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Canadian researchers say their findings could affect how psychiatrists approach people who spend a significant amount of time online.
For the study, the researchers evaluated the internet use of 254 freshmen at McMaster University in Ontario. The researchers used a tool called the Internet Addiction Test (IAT), developed in 1998, as well as their own scale based on more recent criteria.
"Internet use has changed radically over the last 18 years, through more people working online, media streaming, social media, etc. We were concerned that the IAT questionnaire may not have been picking up on problematic modern internet use, or showing up false positives for people who were simply using the internet rather than being over-reliant on it," said chief researcher Dr. Michael Van Ameringen. He is a professor of psychiatry and behavioral neuroscience at McMaster.
With the new screening tool, 33 students met criteria for internet addiction, and 107 for problematic internet use.
Most of those addicted to the internet had trouble controlling their use of video streaming and social networking sites as well as instant messaging tools, the researchers found.
They had more trouble handling their daily routines and higher rates of depression, anxiety, impulsiveness and inattention. They also had problems with planning and time management, the researchers found.
Dr. Jan Buitelaar is a professor of psychiatry at Radboud University Nijmegen Medical Center in the Netherlands. He said: "Excessive use of the internet is an understudied phenomenon that may disguise mild or severe psychopathology; excessive use of the internet may be strongly linked to compulsive behavior and addiction."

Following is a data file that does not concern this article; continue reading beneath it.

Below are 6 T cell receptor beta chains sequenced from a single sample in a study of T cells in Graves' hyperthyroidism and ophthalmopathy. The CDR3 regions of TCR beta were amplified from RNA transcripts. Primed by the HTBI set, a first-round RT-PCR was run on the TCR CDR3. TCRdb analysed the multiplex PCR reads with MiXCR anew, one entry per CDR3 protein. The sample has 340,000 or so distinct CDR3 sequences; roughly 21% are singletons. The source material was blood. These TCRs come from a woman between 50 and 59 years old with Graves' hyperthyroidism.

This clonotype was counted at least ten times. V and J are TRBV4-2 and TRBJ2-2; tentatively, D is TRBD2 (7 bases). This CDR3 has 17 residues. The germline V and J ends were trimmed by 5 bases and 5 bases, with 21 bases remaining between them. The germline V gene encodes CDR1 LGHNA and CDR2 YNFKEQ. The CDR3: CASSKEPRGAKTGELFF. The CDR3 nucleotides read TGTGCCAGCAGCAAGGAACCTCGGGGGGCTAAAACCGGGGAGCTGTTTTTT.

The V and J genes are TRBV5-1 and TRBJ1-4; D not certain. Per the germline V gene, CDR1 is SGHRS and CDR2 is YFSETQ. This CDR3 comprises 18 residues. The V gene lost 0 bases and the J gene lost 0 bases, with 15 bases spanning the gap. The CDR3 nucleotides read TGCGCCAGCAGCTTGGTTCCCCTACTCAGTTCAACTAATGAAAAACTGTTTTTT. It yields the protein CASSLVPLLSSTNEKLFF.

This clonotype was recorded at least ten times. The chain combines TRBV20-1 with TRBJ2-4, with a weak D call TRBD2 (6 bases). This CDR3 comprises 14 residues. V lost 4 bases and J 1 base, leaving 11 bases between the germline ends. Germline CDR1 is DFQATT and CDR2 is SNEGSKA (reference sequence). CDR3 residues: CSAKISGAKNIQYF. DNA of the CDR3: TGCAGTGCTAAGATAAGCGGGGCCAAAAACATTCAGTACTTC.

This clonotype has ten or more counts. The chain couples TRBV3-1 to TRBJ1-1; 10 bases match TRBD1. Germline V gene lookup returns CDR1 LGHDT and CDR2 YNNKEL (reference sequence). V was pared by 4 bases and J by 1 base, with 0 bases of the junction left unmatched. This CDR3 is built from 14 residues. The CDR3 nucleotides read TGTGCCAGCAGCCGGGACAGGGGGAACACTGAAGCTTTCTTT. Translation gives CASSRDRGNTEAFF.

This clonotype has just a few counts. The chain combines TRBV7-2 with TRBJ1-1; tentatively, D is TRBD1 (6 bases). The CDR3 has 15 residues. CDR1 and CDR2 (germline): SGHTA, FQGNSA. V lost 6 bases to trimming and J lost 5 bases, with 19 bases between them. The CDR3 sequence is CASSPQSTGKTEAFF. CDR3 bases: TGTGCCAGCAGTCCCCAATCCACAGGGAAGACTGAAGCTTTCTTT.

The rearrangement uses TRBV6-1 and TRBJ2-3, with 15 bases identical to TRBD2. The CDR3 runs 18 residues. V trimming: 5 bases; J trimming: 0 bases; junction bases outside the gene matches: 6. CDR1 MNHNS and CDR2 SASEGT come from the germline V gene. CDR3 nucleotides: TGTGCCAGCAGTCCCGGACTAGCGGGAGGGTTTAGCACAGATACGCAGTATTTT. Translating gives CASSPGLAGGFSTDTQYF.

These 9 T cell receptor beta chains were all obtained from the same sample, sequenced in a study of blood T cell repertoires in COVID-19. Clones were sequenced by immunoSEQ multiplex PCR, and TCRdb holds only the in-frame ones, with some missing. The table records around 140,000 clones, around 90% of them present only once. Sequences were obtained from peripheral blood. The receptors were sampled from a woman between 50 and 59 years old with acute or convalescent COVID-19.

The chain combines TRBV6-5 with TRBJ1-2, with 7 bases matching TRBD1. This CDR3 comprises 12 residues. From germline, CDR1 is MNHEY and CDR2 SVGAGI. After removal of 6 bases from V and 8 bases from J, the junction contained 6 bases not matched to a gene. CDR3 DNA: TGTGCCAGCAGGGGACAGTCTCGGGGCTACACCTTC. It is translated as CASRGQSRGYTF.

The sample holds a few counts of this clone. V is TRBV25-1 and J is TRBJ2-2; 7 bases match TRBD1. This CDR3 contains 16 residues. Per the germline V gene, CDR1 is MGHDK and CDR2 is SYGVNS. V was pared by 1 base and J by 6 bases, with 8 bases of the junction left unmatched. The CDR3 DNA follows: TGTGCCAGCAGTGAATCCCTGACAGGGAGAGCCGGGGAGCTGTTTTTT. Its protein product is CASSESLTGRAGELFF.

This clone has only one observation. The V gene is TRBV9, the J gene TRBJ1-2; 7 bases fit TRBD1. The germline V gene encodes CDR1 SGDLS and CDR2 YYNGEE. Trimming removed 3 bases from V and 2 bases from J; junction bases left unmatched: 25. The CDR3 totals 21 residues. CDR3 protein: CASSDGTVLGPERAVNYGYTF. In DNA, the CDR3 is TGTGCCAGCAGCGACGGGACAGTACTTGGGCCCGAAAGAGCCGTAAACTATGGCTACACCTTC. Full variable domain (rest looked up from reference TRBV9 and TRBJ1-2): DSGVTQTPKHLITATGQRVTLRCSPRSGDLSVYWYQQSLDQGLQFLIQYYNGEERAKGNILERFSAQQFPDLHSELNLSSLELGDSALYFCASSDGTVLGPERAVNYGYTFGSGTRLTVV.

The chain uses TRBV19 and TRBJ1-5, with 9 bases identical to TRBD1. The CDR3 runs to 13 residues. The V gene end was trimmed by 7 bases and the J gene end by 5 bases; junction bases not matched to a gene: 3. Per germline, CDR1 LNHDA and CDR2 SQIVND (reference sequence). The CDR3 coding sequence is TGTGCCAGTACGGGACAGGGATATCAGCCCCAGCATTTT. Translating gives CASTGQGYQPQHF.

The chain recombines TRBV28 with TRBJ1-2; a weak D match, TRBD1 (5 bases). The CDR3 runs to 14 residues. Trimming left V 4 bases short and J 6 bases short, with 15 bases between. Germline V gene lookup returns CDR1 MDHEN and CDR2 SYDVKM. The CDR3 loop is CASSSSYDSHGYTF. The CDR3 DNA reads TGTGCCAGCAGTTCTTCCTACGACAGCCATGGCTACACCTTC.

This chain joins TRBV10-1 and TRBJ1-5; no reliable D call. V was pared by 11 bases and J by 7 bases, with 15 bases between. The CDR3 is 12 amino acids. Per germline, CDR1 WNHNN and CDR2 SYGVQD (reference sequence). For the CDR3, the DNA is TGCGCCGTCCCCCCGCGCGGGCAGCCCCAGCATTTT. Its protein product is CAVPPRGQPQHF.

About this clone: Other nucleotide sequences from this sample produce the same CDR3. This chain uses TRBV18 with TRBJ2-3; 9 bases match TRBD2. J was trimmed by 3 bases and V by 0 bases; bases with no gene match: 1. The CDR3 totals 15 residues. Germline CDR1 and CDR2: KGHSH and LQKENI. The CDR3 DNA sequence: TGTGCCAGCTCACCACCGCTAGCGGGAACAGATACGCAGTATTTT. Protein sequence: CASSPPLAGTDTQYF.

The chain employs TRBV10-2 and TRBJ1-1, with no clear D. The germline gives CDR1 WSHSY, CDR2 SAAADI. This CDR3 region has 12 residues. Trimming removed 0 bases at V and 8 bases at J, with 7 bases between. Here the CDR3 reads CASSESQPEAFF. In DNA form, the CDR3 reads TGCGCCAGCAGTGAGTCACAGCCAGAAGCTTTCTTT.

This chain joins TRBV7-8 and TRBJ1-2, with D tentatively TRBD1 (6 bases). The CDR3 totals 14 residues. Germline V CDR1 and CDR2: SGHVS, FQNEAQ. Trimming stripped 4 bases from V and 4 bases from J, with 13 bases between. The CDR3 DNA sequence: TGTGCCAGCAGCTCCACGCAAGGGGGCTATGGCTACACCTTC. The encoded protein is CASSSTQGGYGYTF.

The study is scheduled to be presented Sunday at the European College of Neuropsychopharmacology's (ECNP) annual meeting in Vienna, Austria. Research presented at medical meetings should be considered preliminary until published in a peer-reviewed journal.
The new research only found an association between internet use and mental health. Van Ameringen said a larger study is needed to learn if these mental health issues are a cause or a result of excessive internet use.
"This may have practical medical implications. If you are trying to treat someone for an addiction when in fact they are anxious or depressed, then you may be going down the wrong route. We need to understand this more, so we need a bigger sample, drawn from a wider, more varied population," Van Ameringen said in an ECNP news release.
-- Mary Elizabeth Dallas
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SOURCE: European College of Neuropsychopharmacology, news release, Sept. 19, 2016